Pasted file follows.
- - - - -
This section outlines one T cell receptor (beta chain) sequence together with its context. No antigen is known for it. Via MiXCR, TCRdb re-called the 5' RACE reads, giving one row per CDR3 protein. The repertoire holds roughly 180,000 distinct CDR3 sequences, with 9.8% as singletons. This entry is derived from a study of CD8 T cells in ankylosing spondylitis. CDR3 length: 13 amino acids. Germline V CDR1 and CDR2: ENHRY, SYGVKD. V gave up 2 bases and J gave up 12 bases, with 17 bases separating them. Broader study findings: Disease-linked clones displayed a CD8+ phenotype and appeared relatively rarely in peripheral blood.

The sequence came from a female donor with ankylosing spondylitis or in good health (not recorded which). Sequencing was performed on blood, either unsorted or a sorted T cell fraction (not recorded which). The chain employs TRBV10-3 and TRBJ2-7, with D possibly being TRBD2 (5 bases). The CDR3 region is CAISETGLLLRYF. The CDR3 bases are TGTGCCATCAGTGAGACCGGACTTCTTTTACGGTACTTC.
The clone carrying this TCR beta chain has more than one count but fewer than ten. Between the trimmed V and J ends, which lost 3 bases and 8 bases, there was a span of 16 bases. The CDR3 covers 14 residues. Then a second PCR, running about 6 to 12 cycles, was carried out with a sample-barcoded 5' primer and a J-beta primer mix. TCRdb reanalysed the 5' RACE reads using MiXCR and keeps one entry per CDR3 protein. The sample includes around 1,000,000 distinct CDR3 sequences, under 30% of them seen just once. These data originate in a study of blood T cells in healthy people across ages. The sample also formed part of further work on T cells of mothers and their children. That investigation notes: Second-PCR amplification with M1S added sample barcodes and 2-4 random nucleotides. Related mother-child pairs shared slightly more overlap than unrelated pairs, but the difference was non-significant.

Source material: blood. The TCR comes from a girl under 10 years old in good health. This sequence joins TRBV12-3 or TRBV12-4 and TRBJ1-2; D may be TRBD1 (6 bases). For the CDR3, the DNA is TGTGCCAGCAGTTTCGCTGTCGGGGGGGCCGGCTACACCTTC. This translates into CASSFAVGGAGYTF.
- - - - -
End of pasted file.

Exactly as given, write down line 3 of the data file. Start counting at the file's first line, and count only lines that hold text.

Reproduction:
The clone carrying this TCR beta chain has more than one count but fewer than ten. Between the trimmed V and J ends, which lost 3 bases and 8 bases, there was a span of 16 bases. The CDR3 covers 14 residues. Then a second PCR, running about 6 to 12 cycles, was carried out with a sample-barcoded 5' primer and a J-beta primer mix. TCRdb reanalysed the 5' RACE reads using MiXCR and keeps one entry per CDR3 protein. The sample includes around 1,000,000 distinct CDR3 sequences, under 30% of them seen just once. These data originate in a study of blood T cells in healthy people across ages. The sample also formed part of further work on T cells of mothers and their children. That investigation notes: Second-PCR amplification with M1S added sample barcodes and 2-4 random nucleotides. Related mother-child pairs shared slightly more overlap than unrelated pairs, but the difference was non-significant.